As much as the gossip merchants would love to put the fear of God into anyone switching driving technologies when it comes to servicing hybrid cars, the shock shouldn’t be that great.

Yes, a hybrid car has a few additional components that require the same monitoring as your regular car components, but not enough to break the bank—or even sweat.

If you service your car at a dealership, the extras are often thrown in for free. However, if your full service happens at an independent garage or high-street service center, then you’re looking at an extra £20-ish for the trouble.

As always, for the best practices for your make and model, you should always follow the guidance in your owner’s handbook, specifically developed for your car.

Hybrid service intervals

With all the usual working parts of a traditional petrol vehicle, the service intervals are exactly as you’d expect—they’re just the same.

You should book in for your full service each year or at 10–12k miles, whichever comes soonest. Interim services are still held at the six-month mark for drivers exceeding 12k miles a year or up to 2k miles/month.

Additional hybrid service checks

There aren’t too many specialized checks included in hybrid vehicle service, but there are a few. These cover the additional components and technologies added to their conventional operation; some of these checks are visual, and some require plugging into specialist tools.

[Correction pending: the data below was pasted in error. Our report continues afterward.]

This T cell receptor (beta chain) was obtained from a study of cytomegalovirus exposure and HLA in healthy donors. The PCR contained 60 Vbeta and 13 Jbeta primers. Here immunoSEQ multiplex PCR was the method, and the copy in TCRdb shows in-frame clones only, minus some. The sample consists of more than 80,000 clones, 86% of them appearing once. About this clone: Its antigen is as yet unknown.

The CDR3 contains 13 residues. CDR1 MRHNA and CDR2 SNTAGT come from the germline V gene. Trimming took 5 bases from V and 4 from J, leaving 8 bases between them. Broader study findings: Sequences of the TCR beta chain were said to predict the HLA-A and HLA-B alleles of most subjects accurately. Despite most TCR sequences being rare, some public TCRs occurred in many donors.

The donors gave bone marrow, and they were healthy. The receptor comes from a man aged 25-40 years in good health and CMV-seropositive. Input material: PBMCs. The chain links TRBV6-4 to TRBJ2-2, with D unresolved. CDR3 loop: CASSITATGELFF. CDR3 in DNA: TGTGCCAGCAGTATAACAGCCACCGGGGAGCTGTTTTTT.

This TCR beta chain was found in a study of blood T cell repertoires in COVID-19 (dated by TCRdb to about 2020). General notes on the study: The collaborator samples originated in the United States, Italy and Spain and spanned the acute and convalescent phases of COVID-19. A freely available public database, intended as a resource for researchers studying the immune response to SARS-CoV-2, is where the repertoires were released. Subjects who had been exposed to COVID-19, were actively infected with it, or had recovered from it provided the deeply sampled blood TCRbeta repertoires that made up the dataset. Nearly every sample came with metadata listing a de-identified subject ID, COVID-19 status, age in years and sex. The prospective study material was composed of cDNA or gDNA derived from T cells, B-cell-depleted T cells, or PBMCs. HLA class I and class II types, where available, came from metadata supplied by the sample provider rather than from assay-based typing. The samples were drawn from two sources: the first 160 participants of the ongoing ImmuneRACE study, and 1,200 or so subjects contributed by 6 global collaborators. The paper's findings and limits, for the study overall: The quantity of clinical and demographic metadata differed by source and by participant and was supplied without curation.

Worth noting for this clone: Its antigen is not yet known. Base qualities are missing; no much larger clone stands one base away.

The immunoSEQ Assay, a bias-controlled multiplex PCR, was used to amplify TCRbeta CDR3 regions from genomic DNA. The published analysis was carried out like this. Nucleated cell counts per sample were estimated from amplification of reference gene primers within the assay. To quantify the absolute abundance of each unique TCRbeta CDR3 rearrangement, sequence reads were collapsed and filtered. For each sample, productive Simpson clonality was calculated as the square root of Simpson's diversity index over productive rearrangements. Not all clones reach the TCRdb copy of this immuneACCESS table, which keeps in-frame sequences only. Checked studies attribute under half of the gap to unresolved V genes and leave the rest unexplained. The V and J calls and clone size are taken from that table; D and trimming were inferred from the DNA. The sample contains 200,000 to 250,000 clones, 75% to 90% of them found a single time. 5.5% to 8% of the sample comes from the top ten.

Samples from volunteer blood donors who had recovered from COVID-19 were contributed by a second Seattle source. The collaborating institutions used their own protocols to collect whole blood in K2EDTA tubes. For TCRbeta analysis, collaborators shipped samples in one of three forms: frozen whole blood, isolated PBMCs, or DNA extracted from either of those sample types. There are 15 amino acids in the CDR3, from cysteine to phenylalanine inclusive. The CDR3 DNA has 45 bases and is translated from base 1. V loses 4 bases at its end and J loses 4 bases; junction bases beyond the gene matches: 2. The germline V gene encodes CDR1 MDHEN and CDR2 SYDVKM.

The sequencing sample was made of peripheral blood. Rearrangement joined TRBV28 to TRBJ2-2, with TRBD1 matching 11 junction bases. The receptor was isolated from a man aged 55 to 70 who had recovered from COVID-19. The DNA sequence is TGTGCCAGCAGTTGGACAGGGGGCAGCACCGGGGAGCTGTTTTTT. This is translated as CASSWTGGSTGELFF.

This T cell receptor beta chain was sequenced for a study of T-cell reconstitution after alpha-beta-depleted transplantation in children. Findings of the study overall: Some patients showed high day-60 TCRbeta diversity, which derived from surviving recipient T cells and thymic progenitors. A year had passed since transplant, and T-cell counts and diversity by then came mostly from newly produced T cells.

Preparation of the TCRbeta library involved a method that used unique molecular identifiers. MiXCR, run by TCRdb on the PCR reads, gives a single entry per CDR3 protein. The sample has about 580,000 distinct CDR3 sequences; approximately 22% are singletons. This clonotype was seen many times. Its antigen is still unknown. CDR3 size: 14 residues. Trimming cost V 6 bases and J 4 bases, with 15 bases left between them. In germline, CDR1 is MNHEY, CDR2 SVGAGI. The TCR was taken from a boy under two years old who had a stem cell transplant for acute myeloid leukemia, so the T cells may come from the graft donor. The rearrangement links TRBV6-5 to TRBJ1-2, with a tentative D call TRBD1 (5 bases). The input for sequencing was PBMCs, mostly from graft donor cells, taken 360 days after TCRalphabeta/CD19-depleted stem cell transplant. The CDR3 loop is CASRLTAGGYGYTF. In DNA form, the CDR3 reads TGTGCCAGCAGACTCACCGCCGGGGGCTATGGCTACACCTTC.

• Diagnostic hybrid battery health checks and testing
  • Charging port and high voltage cables check 
  • Inverter coolant check
  • Brake binding check

A hybrid vehicle runs an additional cooling system to prevent the electric motors from overheating. The system includes a heat exchanger, electric pump, and a coolant reservoir. Hybrid coolant runs out at a similar price to standard engine coolant (maybe a little more expensive), but with replacements required at 50k mile intervals, you shouldn’t be dipping too deep in your pocket too often.

A hybrid car full service includes all the routine inspections and upkeeps a standard car service would; that includes your brakes, tires, filters, belts, lights, oil, fluids, and wear on the many components of your car.

Hybrid battery checks and replacements

If anything is likely to fail in the electric drive part of your hybrid car it’s most likely to be the battery. However, don’t panic just yet, as there’s some pretty good news where the specialist hybrid batteries are concerned. Most hybrids come with a battery warranty that lasts around eight to ten years or for 100k to 150k miles, and by that time, your engine could well be showing some similar end-of-life symptoms over that mileage.

For hybrid cars that have exceeded their warranties, a new battery can be a pricey expense, but then, so would a new engine that had driven the same distance.

Hybrid batteries, however, are exceptionally tough and long-lasting. With the correct care—maintaining the battery cooling system as recommended—each hybrid battery can last up to 200k miles. Dead or damaged cells are the most likely cause of failure. Repair costs can be high, so it’s often better to replace the battery as a whole unit.

The good news about your hybrid vehicle service

Less wear on many conventional components

By the very nature of hybrid driving, many of the standard components in your hybrid vehicle won’t work as hard with the workload split between engine and electric operation.